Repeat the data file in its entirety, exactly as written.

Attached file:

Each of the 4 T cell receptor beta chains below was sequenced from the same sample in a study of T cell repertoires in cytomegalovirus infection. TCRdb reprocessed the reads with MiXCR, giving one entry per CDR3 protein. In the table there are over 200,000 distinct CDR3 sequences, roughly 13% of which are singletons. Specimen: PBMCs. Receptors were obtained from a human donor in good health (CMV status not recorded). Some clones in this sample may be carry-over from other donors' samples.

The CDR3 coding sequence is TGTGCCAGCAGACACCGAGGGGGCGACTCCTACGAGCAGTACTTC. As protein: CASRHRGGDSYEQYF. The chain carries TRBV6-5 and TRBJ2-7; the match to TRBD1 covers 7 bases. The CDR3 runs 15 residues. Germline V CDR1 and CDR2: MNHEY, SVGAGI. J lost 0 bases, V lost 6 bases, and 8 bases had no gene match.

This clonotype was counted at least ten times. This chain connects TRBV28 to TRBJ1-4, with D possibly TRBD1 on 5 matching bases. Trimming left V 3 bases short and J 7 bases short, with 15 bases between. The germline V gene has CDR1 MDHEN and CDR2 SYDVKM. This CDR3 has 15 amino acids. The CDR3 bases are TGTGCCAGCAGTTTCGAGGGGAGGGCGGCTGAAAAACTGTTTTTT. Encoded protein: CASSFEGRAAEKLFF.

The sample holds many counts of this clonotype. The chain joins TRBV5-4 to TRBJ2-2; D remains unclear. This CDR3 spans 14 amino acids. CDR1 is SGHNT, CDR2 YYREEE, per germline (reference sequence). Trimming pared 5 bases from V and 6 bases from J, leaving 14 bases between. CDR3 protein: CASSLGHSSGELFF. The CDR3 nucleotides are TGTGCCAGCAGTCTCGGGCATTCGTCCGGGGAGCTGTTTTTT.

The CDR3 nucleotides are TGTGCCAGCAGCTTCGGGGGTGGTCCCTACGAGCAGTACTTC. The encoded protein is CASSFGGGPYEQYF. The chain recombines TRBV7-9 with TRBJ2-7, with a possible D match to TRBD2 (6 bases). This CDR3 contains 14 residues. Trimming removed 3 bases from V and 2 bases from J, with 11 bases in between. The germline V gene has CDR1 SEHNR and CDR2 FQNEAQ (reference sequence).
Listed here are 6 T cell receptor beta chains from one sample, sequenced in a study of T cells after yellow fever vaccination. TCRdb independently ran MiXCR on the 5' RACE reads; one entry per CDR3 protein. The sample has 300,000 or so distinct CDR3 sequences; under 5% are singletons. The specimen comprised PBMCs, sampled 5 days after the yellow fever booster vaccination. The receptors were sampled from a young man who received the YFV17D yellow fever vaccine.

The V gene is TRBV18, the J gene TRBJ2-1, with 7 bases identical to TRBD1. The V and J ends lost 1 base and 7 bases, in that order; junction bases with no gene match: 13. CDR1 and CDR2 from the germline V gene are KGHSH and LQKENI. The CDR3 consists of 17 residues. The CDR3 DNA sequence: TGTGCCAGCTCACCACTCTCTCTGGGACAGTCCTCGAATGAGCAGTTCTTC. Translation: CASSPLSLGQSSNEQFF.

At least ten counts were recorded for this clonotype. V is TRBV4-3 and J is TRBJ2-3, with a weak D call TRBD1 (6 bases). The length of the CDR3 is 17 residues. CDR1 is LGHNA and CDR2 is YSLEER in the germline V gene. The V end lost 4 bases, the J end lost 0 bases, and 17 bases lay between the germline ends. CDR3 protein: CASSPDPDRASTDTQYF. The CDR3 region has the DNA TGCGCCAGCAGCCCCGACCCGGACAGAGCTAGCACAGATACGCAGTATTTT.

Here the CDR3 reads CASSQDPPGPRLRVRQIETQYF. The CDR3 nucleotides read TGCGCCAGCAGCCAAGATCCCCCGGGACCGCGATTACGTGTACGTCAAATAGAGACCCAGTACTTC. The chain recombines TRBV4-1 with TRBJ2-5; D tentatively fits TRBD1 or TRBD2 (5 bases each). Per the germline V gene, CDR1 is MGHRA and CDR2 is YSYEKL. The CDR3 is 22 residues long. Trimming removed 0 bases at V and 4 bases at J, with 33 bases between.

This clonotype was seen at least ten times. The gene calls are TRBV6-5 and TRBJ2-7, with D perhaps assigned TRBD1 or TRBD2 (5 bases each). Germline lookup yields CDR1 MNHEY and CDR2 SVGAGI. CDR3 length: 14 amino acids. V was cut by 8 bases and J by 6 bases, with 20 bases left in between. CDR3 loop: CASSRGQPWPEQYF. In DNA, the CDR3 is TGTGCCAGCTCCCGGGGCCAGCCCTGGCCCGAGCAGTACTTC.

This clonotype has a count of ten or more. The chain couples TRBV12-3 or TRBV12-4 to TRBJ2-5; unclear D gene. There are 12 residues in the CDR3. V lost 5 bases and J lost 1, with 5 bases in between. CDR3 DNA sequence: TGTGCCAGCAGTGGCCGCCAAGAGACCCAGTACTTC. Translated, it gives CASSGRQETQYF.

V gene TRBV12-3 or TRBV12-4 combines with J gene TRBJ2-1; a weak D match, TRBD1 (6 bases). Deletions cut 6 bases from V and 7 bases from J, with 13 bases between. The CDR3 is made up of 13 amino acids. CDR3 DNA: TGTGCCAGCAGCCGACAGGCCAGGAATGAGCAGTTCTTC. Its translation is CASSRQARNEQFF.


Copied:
Each of the 4 T cell receptor beta chains below was sequenced from the same sample in a study of T cell repertoires in cytomegalovirus infection. TCRdb reprocessed the reads with MiXCR, giving one entry per CDR3 protein. In the table there are over 200,000 distinct CDR3 sequences, roughly 13% of which are singletons. Specimen: PBMCs. Receptors were obtained from a human donor in good health (CMV status not recorded). Some clones in this sample may be carry-over from other donors' samples.

The CDR3 coding sequence is TGTGCCAGCAGACACCGAGGGGGCGACTCCTACGAGCAGTACTTC. As protein: CASRHRGGDSYEQYF. The chain carries TRBV6-5 and TRBJ2-7; the match to TRBD1 covers 7 bases. The CDR3 runs 15 residues. Germline V CDR1 and CDR2: MNHEY, SVGAGI. J lost 0 bases, V lost 6 bases, and 8 bases had no gene match.

This clonotype was counted at least ten times. This chain connects TRBV28 to TRBJ1-4, with D possibly TRBD1 on 5 matching bases. Trimming left V 3 bases short and J 7 bases short, with 15 bases between. The germline V gene has CDR1 MDHEN and CDR2 SYDVKM. This CDR3 has 15 amino acids. The CDR3 bases are TGTGCCAGCAGTTTCGAGGGGAGGGCGGCTGAAAAACTGTTTTTT. Encoded protein: CASSFEGRAAEKLFF.

The sample holds many counts of this clonotype. The chain joins TRBV5-4 to TRBJ2-2; D remains unclear. This CDR3 spans 14 amino acids. CDR1 is SGHNT, CDR2 YYREEE, per germline (reference sequence). Trimming pared 5 bases from V and 6 bases from J, leaving 14 bases between. CDR3 protein: CASSLGHSSGELFF. The CDR3 nucleotides are TGTGCCAGCAGTCTCGGGCATTCGTCCGGGGAGCTGTTTTTT.

The CDR3 nucleotides are TGTGCCAGCAGCTTCGGGGGTGGTCCCTACGAGCAGTACTTC. The encoded protein is CASSFGGGPYEQYF. The chain recombines TRBV7-9 with TRBJ2-7, with a possible D match to TRBD2 (6 bases). This CDR3 contains 14 residues. Trimming removed 3 bases from V and 2 bases from J, with 11 bases in between. The germline V gene has CDR1 SEHNR and CDR2 FQNEAQ (reference sequence).
Listed here are 6 T cell receptor beta chains from one sample, sequenced in a study of T cells after yellow fever vaccination. TCRdb independently ran MiXCR on the 5' RACE reads; one entry per CDR3 protein. The sample has 300,000 or so distinct CDR3 sequences; under 5% are singletons. The specimen comprised PBMCs, sampled 5 days after the yellow fever booster vaccination. The receptors were sampled from a young man who received the YFV17D yellow fever vaccine.

The V gene is TRBV18, the J gene TRBJ2-1, with 7 bases identical to TRBD1. The V and J ends lost 1 base and 7 bases, in that order; junction bases with no gene match: 13. CDR1 and CDR2 from the germline V gene are KGHSH and LQKENI. The CDR3 consists of 17 residues. The CDR3 DNA sequence: TGTGCCAGCTCACCACTCTCTCTGGGACAGTCCTCGAATGAGCAGTTCTTC. Translation: CASSPLSLGQSSNEQFF.

At least ten counts were recorded for this clonotype. V is TRBV4-3 and J is TRBJ2-3, with a weak D call TRBD1 (6 bases). The length of the CDR3 is 17 residues. CDR1 is LGHNA and CDR2 is YSLEER in the germline V gene. The V end lost 4 bases, the J end lost 0 bases, and 17 bases lay between the germline ends. CDR3 protein: CASSPDPDRASTDTQYF. The CDR3 region has the DNA TGCGCCAGCAGCCCCGACCCGGACAGAGCTAGCACAGATACGCAGTATTTT.

Here the CDR3 reads CASSQDPPGPRLRVRQIETQYF. The CDR3 nucleotides read TGCGCCAGCAGCCAAGATCCCCCGGGACCGCGATTACGTGTACGTCAAATAGAGACCCAGTACTTC. The chain recombines TRBV4-1 with TRBJ2-5; D tentatively fits TRBD1 or TRBD2 (5 bases each). Per the germline V gene, CDR1 is MGHRA and CDR2 is YSYEKL. The CDR3 is 22 residues long. Trimming removed 0 bases at V and 4 bases at J, with 33 bases between.

This clonotype was seen at least ten times. The gene calls are TRBV6-5 and TRBJ2-7, with D perhaps assigned TRBD1 or TRBD2 (5 bases each). Germline lookup yields CDR1 MNHEY and CDR2 SVGAGI. CDR3 length: 14 amino acids. V was cut by 8 bases and J by 6 bases, with 20 bases left in between. CDR3 loop: CASSRGQPWPEQYF. In DNA, the CDR3 is TGTGCCAGCTCCCGGGGCCAGCCCTGGCCCGAGCAGTACTTC.

This clonotype has a count of ten or more. The chain couples TRBV12-3 or TRBV12-4 to TRBJ2-5; unclear D gene. There are 12 residues in the CDR3. V lost 5 bases and J lost 1, with 5 bases in between. CDR3 DNA sequence: TGTGCCAGCAGTGGCCGCCAAGAGACCCAGTACTTC. Translated, it gives CASSGRQETQYF.

V gene TRBV12-3 or TRBV12-4 combines with J gene TRBJ2-1; a weak D match, TRBD1 (6 bases). Deletions cut 6 bases from V and 7 bases from J, with 13 bases between. The CDR3 is made up of 13 amino acids. CDR3 DNA: TGTGCCAGCAGCCGACAGGCCAGGAATGAGCAGTTCTTC. Its translation is CASSRQARNEQFF.